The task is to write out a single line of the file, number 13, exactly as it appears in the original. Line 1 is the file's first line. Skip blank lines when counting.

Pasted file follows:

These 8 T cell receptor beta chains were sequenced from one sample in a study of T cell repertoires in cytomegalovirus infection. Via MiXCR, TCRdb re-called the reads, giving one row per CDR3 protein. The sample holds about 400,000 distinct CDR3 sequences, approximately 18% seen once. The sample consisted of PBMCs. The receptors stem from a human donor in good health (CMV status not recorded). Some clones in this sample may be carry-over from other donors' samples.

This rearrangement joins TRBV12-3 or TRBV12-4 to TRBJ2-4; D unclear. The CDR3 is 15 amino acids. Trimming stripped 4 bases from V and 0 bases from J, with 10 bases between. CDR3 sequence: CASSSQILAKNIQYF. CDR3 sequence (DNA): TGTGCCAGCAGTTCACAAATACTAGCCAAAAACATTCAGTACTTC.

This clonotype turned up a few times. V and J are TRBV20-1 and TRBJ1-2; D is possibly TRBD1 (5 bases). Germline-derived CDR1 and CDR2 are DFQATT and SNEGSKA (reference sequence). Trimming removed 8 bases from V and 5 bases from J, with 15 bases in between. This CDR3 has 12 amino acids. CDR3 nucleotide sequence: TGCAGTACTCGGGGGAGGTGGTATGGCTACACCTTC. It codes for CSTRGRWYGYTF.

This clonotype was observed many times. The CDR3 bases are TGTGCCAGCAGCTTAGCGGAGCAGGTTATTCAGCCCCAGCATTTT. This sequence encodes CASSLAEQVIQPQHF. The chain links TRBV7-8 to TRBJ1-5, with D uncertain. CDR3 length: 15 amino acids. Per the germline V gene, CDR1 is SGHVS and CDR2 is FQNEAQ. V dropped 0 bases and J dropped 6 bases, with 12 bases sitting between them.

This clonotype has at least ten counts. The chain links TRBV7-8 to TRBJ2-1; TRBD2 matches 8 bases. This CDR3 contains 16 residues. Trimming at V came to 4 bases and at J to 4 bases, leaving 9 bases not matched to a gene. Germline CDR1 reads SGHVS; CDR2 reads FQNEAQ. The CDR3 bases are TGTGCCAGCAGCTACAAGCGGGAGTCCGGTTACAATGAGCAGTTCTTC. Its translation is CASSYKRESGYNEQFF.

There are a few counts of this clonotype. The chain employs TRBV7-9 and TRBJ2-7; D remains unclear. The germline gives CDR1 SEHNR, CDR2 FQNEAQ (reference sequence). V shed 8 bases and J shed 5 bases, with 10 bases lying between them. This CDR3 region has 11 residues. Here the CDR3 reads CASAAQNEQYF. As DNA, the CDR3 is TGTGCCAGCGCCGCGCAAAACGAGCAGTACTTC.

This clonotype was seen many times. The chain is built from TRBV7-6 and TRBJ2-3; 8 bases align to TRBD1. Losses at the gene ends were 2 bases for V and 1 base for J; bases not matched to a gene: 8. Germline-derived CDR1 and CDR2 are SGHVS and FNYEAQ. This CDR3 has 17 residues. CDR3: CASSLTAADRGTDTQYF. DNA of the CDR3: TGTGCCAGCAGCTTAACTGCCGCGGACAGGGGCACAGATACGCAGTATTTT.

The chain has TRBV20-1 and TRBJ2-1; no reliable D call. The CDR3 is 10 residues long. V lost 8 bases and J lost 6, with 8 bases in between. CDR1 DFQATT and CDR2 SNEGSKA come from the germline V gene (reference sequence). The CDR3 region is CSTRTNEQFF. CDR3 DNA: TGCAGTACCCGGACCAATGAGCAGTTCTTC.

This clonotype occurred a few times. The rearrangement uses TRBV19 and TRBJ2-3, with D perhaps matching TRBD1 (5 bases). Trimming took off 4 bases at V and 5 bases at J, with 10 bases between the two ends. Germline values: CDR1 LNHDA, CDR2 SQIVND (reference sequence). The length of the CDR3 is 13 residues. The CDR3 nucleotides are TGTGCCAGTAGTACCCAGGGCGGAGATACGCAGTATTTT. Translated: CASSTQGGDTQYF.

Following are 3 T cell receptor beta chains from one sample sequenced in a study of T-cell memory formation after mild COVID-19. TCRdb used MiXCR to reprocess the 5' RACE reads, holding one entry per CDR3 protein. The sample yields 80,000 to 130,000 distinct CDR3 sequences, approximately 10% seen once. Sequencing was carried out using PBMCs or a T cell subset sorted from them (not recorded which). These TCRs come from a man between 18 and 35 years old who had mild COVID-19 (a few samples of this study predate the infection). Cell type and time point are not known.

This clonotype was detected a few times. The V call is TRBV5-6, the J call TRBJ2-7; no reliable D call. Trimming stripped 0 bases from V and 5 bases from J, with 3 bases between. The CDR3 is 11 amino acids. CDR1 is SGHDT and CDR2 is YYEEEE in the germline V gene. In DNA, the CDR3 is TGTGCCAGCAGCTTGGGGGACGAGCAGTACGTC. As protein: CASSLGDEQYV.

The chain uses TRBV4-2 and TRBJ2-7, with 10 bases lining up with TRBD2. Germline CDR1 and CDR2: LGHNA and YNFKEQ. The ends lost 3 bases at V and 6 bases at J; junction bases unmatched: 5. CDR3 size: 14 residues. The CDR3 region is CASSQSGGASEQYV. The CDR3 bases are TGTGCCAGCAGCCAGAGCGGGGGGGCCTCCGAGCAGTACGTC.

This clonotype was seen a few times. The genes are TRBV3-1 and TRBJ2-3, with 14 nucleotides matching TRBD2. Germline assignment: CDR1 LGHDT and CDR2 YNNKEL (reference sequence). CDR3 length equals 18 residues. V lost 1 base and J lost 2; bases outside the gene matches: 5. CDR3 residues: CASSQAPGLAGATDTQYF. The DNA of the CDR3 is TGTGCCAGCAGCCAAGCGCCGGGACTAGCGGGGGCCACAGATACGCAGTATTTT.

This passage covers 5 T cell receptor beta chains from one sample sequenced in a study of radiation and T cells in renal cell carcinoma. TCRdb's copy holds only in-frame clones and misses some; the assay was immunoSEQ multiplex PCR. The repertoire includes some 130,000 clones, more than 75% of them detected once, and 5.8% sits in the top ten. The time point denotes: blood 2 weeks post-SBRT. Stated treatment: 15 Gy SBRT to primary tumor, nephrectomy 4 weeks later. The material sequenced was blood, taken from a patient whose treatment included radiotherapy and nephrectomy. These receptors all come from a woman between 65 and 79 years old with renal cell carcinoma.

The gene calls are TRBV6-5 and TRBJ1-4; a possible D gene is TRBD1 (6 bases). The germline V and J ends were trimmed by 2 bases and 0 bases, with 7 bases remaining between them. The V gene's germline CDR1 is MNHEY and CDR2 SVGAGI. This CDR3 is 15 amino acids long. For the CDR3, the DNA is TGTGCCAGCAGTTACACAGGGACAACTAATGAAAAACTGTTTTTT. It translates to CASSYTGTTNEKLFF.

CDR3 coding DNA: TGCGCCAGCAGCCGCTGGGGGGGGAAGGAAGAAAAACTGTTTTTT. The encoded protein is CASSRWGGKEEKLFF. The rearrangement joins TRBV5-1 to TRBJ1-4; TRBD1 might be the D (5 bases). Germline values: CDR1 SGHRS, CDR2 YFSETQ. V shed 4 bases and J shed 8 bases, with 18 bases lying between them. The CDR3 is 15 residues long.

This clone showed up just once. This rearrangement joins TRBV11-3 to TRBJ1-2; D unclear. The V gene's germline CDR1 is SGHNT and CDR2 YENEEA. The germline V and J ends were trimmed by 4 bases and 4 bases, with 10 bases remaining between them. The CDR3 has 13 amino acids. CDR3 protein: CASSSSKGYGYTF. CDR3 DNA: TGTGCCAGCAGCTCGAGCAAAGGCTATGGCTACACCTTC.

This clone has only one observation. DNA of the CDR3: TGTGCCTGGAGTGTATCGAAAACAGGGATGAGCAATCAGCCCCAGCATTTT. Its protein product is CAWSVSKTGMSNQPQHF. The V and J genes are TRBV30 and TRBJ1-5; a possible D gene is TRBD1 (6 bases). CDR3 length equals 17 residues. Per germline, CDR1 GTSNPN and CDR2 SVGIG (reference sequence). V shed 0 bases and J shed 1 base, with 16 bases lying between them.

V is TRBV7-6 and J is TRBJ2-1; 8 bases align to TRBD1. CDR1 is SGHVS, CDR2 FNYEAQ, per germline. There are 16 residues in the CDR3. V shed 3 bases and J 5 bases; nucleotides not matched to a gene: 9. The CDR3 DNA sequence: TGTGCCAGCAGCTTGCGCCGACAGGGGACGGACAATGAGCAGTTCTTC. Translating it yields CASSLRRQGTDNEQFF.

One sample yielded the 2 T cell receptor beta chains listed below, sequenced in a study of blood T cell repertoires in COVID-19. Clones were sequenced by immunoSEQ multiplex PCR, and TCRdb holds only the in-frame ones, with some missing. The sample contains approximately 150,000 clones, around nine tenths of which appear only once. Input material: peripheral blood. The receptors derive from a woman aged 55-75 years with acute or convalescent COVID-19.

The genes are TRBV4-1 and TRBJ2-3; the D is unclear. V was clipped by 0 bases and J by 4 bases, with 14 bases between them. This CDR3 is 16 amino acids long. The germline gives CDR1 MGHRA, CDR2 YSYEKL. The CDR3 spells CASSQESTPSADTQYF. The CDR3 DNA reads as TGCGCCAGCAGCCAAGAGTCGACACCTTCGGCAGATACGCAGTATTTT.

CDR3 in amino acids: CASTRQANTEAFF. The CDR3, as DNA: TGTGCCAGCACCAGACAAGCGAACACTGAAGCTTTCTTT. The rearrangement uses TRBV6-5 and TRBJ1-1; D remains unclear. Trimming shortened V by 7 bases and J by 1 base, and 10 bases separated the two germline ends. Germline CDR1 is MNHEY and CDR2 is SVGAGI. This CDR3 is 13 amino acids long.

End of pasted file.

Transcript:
This clonotype was seen a few times. The genes are TRBV3-1 and TRBJ2-3, with 14 nucleotides matching TRBD2. Germline assignment: CDR1 LGHDT and CDR2 YNNKEL (reference sequence). CDR3 length equals 18 residues. V lost 1 base and J lost 2; bases outside the gene matches: 5. CDR3 residues: CASSQAPGLAGATDTQYF. The DNA of the CDR3 is TGTGCCAGCAGCCAAGCGCCGGGACTAGCGGGGGCCACAGATACGCAGTATTTT.